Libbey Glass History

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Libbey glass is known to homeowners, those in the hospitality industry, and collectors all over the world. Whether you need a durable and attractive set of tumblers for your kitchen, a style that will grace a restaurant that seats four hundred, or a Tom Collins glass decorated with carousel horses to fill out a vintage set inherited from your grandmother, you may be about to buy something made by this well-known name, now the world's second largest manufacturer.

William L. Libbey bought a Cambridge, Massachusetts, glass works in 1878 and ten years later the family moved its operation to Toledo, where the sand was first quality and there were ample supplies of natural gas to fire its furnaces. The new location also had both railroads and steamships for transportation of raw materials and finished products such as water pitchers.

American products were competing with European imports, but with ingenuity and the high-quality sand of the New World, it gradually made a name for itself. In 1888 the Libbey family moved its glass works to Toledo, Ohio, to be close to the best sand and ample reserves of natural gas, which had replaced coal as the fuel to fire the furnaces.

The earliest products were cut and polished by hand, using iron or steel wheels to grind and expert craftsman to guide the process. Hand-blown blanks were replaced by molded and later shaped blanks. Subsequent innovations introduced machinery and acid baths to replace the hands-on processes. Mass production of more affordable products became the focus of the twentieth century. Many items were hand-painted, but this was discontinued after World War II.

Today the company is represented in all the major markets of the world, selling kitchenware, tableware for both private and public establishments, and decorative items. It distributes its products through mass merchandisers, specialty shops, and wholesale supply houses on several continents. It is a public company, traded on the stock market, and is still growing.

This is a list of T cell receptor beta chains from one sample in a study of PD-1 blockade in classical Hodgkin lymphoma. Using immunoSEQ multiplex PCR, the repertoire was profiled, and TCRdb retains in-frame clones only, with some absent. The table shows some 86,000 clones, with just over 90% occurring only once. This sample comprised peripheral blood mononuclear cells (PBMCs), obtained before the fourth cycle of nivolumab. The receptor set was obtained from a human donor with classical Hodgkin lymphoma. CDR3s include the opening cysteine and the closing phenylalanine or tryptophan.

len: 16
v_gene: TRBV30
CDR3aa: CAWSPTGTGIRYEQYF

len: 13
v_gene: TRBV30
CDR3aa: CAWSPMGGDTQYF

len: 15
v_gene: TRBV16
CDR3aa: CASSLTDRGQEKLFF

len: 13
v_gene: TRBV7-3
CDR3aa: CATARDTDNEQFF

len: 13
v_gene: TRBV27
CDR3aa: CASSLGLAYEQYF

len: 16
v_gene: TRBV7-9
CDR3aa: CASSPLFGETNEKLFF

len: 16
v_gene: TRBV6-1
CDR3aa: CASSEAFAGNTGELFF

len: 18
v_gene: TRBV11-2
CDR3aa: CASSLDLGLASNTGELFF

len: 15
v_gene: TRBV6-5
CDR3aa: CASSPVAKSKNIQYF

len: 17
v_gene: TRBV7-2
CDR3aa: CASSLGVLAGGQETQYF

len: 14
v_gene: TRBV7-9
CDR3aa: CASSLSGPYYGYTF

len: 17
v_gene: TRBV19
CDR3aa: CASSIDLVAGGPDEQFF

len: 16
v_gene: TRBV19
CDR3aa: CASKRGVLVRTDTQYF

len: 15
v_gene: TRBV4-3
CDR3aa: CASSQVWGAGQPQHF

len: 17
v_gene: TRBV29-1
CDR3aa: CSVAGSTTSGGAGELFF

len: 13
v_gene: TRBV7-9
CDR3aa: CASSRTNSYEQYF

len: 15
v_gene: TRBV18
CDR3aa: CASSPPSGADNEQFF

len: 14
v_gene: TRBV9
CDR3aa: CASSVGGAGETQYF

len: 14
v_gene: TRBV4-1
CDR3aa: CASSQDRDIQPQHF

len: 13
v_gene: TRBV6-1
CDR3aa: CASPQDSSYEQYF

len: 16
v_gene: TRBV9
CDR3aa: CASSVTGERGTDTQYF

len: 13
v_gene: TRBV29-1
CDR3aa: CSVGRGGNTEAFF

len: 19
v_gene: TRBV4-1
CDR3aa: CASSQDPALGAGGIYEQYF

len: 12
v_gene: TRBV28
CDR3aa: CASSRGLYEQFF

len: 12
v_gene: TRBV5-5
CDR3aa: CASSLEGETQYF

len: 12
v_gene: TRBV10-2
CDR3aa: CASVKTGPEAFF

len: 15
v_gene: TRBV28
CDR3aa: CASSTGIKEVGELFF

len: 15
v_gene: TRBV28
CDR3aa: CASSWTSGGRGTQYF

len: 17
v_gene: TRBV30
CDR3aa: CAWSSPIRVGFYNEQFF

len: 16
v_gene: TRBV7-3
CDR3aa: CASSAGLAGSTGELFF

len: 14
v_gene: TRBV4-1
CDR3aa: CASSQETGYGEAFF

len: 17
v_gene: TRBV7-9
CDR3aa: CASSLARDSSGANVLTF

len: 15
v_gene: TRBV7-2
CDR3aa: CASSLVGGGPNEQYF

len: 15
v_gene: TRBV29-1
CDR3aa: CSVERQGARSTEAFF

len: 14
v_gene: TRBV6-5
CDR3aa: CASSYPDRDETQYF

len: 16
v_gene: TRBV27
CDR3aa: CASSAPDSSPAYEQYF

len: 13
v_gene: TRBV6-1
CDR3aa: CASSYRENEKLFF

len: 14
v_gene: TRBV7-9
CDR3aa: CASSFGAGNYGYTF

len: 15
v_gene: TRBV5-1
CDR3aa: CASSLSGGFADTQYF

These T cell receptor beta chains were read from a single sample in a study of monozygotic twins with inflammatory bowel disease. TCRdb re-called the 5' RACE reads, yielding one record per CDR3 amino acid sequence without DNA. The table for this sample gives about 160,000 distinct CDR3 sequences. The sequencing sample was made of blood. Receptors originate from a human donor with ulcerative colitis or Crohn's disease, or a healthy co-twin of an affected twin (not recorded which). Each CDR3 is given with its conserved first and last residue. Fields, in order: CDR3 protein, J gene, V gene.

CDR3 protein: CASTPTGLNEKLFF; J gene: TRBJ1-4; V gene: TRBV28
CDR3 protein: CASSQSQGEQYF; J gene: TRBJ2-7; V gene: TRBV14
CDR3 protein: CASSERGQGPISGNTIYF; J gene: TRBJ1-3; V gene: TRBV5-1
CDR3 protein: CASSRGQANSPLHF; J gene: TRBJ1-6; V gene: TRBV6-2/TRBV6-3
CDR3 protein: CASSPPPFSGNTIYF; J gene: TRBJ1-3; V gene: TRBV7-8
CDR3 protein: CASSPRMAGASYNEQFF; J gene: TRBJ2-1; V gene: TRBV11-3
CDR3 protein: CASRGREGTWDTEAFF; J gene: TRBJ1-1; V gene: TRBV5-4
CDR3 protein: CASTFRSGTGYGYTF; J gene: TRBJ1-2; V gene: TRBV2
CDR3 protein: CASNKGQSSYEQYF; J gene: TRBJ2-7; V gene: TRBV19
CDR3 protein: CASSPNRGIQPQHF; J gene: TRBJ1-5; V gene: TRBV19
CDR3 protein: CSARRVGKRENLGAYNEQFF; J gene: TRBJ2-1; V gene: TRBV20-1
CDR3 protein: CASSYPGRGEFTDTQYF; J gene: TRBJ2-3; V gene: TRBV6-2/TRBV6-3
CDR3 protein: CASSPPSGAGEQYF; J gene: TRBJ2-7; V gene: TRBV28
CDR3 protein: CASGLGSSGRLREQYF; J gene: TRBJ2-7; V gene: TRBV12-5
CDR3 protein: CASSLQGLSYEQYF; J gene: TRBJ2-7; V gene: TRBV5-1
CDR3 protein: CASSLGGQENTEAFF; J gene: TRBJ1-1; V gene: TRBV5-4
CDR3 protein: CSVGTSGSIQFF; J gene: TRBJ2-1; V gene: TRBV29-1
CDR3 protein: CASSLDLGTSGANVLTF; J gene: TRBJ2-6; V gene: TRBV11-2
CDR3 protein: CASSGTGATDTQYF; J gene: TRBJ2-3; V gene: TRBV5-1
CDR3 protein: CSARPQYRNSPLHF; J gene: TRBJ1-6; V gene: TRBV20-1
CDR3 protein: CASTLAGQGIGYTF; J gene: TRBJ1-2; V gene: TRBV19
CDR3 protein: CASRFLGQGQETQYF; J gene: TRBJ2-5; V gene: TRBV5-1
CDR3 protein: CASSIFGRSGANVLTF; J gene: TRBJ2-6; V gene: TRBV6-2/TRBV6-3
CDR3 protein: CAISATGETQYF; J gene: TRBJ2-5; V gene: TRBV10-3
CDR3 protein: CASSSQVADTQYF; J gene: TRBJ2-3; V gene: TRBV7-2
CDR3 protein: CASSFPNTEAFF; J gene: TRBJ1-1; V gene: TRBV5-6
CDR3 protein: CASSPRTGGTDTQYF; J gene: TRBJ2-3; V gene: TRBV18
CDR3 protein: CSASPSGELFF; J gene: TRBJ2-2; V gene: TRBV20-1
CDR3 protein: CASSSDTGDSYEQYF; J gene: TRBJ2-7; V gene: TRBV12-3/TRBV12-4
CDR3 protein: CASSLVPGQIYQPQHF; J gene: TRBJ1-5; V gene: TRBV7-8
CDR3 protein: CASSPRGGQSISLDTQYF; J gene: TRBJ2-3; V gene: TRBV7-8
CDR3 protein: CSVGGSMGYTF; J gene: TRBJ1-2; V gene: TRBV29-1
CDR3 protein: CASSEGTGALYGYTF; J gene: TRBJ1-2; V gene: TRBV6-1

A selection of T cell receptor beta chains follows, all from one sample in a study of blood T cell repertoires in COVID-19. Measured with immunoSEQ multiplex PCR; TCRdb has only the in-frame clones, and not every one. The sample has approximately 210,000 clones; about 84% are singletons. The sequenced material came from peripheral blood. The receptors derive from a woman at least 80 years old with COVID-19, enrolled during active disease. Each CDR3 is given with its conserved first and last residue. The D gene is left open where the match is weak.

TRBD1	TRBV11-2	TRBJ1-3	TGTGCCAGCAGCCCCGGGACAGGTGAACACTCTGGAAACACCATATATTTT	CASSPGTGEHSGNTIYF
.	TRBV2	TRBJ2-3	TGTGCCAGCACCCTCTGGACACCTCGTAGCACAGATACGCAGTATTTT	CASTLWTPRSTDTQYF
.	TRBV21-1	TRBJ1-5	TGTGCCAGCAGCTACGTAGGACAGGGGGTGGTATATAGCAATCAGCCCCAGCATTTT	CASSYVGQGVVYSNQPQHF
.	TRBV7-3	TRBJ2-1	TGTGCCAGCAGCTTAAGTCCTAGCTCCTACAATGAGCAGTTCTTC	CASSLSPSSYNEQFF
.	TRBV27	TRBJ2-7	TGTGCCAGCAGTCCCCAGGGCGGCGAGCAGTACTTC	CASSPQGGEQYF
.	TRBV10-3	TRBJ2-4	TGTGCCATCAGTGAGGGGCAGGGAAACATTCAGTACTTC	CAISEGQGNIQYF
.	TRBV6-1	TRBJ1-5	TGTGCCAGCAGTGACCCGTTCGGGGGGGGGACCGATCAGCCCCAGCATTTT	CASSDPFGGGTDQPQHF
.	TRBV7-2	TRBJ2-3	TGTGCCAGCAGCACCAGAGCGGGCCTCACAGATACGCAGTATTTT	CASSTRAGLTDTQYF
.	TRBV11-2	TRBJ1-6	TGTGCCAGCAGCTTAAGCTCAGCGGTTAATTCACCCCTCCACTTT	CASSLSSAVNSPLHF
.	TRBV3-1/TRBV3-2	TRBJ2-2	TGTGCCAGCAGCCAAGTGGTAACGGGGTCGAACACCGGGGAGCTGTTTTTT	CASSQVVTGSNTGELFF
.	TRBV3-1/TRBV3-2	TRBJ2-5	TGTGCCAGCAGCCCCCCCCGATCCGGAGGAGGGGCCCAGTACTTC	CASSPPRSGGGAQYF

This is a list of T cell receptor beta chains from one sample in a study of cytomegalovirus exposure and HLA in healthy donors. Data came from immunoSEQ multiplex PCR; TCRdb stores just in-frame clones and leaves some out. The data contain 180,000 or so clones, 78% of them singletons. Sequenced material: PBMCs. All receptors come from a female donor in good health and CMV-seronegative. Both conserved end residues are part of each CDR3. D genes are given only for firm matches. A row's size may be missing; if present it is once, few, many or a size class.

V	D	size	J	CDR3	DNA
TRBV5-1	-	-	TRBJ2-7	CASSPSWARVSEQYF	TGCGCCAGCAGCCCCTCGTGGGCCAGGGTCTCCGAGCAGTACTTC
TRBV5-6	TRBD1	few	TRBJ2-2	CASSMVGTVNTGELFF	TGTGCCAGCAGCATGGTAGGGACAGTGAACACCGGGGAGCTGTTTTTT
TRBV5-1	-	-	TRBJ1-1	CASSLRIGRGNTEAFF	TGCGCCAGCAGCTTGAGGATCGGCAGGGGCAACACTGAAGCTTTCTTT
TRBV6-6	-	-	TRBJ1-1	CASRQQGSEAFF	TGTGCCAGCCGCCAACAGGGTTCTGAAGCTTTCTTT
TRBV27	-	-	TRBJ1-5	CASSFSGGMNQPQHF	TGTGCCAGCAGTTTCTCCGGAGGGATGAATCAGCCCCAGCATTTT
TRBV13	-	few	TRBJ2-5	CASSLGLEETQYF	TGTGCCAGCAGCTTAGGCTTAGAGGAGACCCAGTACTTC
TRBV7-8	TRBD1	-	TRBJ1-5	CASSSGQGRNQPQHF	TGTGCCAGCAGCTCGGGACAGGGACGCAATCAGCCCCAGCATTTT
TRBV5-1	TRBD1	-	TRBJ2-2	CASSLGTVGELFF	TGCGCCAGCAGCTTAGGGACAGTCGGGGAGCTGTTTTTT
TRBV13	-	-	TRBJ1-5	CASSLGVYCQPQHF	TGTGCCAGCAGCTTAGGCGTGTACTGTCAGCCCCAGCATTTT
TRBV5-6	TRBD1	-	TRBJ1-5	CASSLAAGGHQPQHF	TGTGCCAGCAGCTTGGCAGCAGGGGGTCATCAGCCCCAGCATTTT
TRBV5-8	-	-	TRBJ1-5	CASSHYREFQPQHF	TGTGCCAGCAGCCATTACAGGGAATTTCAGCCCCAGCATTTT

If you are interested in either learning more about historic brands of glassware or about the business side of this international company, go online to the manufacturer's own website. You will find its business profile, its mission statement and guarantees of quality, and career opportunities for those seeking employment with a dynamic world player. For information on this brand as a collectible, look for antique dealers' postings and the pages of collector's clubs and associations.

If you want vintage items - dating from the 1940s to the '70s - or the truly antique examples from the days of hand crafting, the internet is a great resource. There are informational sites as well as commercial ones, and this brand name is well-represented on auction sites. There are photo galleries and videos of exhibits and shows that will let you see items that range from glorious to whimsical. Prices run the gamut from affordable to 'Wow!'

 

Libbey glass can be a frosted tumbler, a tall glass decorated with a carousel horse, an exquisite punch bowl too heavy to carry, a water pitchers, or a set of utilitarian drinking glasses for your kitchen. Knowing the history of what you own or see in a shop, as well as the company's pride in its products, will make any item more appreciated, whether it is in your dishwasher or on a display shelf.

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